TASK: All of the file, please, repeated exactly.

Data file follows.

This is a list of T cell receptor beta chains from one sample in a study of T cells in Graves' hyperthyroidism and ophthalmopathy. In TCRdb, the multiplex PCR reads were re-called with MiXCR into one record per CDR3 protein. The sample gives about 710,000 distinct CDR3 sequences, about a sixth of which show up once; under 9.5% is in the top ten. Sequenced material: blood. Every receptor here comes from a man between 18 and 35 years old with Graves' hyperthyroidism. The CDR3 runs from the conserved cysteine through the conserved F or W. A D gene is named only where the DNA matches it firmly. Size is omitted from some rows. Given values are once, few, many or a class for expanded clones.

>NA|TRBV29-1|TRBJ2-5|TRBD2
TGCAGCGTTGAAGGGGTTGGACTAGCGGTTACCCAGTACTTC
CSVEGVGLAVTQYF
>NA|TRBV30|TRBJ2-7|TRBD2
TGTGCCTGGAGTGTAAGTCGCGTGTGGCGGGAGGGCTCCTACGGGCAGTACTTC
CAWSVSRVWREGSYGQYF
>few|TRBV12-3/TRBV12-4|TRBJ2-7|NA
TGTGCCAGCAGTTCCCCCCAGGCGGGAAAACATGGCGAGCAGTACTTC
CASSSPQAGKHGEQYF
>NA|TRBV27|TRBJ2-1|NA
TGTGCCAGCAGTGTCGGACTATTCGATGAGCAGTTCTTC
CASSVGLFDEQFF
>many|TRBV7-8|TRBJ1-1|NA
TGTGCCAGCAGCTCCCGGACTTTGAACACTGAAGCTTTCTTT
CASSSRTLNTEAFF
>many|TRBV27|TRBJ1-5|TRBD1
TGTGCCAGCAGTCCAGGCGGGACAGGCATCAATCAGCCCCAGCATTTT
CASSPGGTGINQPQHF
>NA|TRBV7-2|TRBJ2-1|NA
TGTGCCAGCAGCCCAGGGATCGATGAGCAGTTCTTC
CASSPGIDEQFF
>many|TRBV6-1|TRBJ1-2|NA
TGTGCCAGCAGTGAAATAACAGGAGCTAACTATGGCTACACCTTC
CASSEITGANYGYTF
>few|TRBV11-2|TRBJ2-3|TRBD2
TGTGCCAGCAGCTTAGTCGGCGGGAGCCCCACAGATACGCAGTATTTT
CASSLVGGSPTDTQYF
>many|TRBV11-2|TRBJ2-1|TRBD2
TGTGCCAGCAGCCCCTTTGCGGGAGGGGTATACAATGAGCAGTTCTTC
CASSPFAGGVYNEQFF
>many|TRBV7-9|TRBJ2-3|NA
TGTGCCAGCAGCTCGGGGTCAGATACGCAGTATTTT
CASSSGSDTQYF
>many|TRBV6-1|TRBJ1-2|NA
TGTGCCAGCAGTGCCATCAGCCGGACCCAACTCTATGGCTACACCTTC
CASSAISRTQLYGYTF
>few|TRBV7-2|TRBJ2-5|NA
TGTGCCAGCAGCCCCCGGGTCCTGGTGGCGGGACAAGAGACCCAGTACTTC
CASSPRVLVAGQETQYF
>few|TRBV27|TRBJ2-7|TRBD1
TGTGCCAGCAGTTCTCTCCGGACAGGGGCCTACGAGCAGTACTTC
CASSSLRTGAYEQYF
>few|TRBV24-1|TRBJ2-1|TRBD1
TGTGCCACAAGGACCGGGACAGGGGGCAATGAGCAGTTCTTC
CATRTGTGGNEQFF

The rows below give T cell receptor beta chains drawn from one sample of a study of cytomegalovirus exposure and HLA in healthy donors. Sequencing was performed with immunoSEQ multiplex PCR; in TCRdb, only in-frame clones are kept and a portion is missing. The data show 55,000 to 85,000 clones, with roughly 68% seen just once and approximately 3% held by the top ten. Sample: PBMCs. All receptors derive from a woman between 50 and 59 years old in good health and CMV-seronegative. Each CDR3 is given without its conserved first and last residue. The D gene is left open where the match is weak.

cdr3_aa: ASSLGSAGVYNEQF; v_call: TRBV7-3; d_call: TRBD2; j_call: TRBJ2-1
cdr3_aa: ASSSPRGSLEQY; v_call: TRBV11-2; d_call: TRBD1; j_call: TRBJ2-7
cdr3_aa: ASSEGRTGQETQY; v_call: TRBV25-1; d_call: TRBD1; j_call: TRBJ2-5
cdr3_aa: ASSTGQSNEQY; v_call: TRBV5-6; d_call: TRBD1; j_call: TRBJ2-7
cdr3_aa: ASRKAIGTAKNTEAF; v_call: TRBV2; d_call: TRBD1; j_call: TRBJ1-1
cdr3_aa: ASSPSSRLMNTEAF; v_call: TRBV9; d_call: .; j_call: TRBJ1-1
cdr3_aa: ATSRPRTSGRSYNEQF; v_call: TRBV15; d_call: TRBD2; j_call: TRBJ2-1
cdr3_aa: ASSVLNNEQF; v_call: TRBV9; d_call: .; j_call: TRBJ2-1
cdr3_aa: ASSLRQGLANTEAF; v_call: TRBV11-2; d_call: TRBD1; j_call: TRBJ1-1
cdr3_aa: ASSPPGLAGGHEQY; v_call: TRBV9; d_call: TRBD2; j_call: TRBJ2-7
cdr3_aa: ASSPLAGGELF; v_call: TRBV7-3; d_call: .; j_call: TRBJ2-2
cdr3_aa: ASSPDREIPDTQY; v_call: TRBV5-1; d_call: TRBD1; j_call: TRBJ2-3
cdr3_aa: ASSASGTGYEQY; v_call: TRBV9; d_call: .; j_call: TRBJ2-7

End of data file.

This is a list of T cell receptor beta chains from one sample in a study of T cells in Graves' hyperthyroidism and ophthalmopathy. In TCRdb, the multiplex PCR reads were re-called with MiXCR into one record per CDR3 protein. The sample gives about 710,000 distinct CDR3 sequences, about a sixth of which show up once; under 9.5% is in the top ten. Sequenced material: blood. Every receptor here comes from a man between 18 and 35 years old with Graves' hyperthyroidism. The CDR3 runs from the conserved cysteine through the conserved F or W. A D gene is named only where the DNA matches it firmly. Size is omitted from some rows. Given values are once, few, many or a class for expanded clones.

>NA|TRBV29-1|TRBJ2-5|TRBD2
TGCAGCGTTGAAGGGGTTGGACTAGCGGTTACCCAGTACTTC
CSVEGVGLAVTQYF
>NA|TRBV30|TRBJ2-7|TRBD2
TGTGCCTGGAGTGTAAGTCGCGTGTGGCGGGAGGGCTCCTACGGGCAGTACTTC
CAWSVSRVWREGSYGQYF
>few|TRBV12-3/TRBV12-4|TRBJ2-7|NA
TGTGCCAGCAGTTCCCCCCAGGCGGGAAAACATGGCGAGCAGTACTTC
CASSSPQAGKHGEQYF
>NA|TRBV27|TRBJ2-1|NA
TGTGCCAGCAGTGTCGGACTATTCGATGAGCAGTTCTTC
CASSVGLFDEQFF
>many|TRBV7-8|TRBJ1-1|NA
TGTGCCAGCAGCTCCCGGACTTTGAACACTGAAGCTTTCTTT
CASSSRTLNTEAFF
>many|TRBV27|TRBJ1-5|TRBD1
TGTGCCAGCAGTCCAGGCGGGACAGGCATCAATCAGCCCCAGCATTTT
CASSPGGTGINQPQHF
>NA|TRBV7-2|TRBJ2-1|NA
TGTGCCAGCAGCCCAGGGATCGATGAGCAGTTCTTC
CASSPGIDEQFF
>many|TRBV6-1|TRBJ1-2|NA
TGTGCCAGCAGTGAAATAACAGGAGCTAACTATGGCTACACCTTC
CASSEITGANYGYTF
>few|TRBV11-2|TRBJ2-3|TRBD2
TGTGCCAGCAGCTTAGTCGGCGGGAGCCCCACAGATACGCAGTATTTT
CASSLVGGSPTDTQYF
>many|TRBV11-2|TRBJ2-1|TRBD2
TGTGCCAGCAGCCCCTTTGCGGGAGGGGTATACAATGAGCAGTTCTTC
CASSPFAGGVYNEQFF
>many|TRBV7-9|TRBJ2-3|NA
TGTGCCAGCAGCTCGGGGTCAGATACGCAGTATTTT
CASSSGSDTQYF
>many|TRBV6-1|TRBJ1-2|NA
TGTGCCAGCAGTGCCATCAGCCGGACCCAACTCTATGGCTACACCTTC
CASSAISRTQLYGYTF
>few|TRBV7-2|TRBJ2-5|NA
TGTGCCAGCAGCCCCCGGGTCCTGGTGGCGGGACAAGAGACCCAGTACTTC
CASSPRVLVAGQETQYF
>few|TRBV27|TRBJ2-7|TRBD1
TGTGCCAGCAGTTCTCTCCGGACAGGGGCCTACGAGCAGTACTTC
CASSSLRTGAYEQYF
>few|TRBV24-1|TRBJ2-1|TRBD1
TGTGCCACAAGGACCGGGACAGGGGGCAATGAGCAGTTCTTC
CATRTGTGGNEQFF

The rows below give T cell receptor beta chains drawn from one sample of a study of cytomegalovirus exposure and HLA in healthy donors. Sequencing was performed with immunoSEQ multiplex PCR; in TCRdb, only in-frame clones are kept and a portion is missing. The data show 55,000 to 85,000 clones, with roughly 68% seen just once and approximately 3% held by the top ten. Sample: PBMCs. All receptors derive from a woman between 50 and 59 years old in good health and CMV-seronegative. Each CDR3 is given without its conserved first and last residue. The D gene is left open where the match is weak.

cdr3_aa: ASSLGSAGVYNEQF; v_call: TRBV7-3; d_call: TRBD2; j_call: TRBJ2-1
cdr3_aa: ASSSPRGSLEQY; v_call: TRBV11-2; d_call: TRBD1; j_call: TRBJ2-7
cdr3_aa: ASSEGRTGQETQY; v_call: TRBV25-1; d_call: TRBD1; j_call: TRBJ2-5
cdr3_aa: ASSTGQSNEQY; v_call: TRBV5-6; d_call: TRBD1; j_call: TRBJ2-7
cdr3_aa: ASRKAIGTAKNTEAF; v_call: TRBV2; d_call: TRBD1; j_call: TRBJ1-1
cdr3_aa: ASSPSSRLMNTEAF; v_call: TRBV9; d_call: .; j_call: TRBJ1-1
cdr3_aa: ATSRPRTSGRSYNEQF; v_call: TRBV15; d_call: TRBD2; j_call: TRBJ2-1
cdr3_aa: ASSVLNNEQF; v_call: TRBV9; d_call: .; j_call: TRBJ2-1
cdr3_aa: ASSLRQGLANTEAF; v_call: TRBV11-2; d_call: TRBD1; j_call: TRBJ1-1
cdr3_aa: ASSPPGLAGGHEQY; v_call: TRBV9; d_call: TRBD2; j_call: TRBJ2-7
cdr3_aa: ASSPLAGGELF; v_call: TRBV7-3; d_call: .; j_call: TRBJ2-2
cdr3_aa: ASSPDREIPDTQY; v_call: TRBV5-1; d_call: TRBD1; j_call: TRBJ2-3
cdr3_aa: ASSASGTGYEQY; v_call: TRBV9; d_call: .; j_call: TRBJ2-7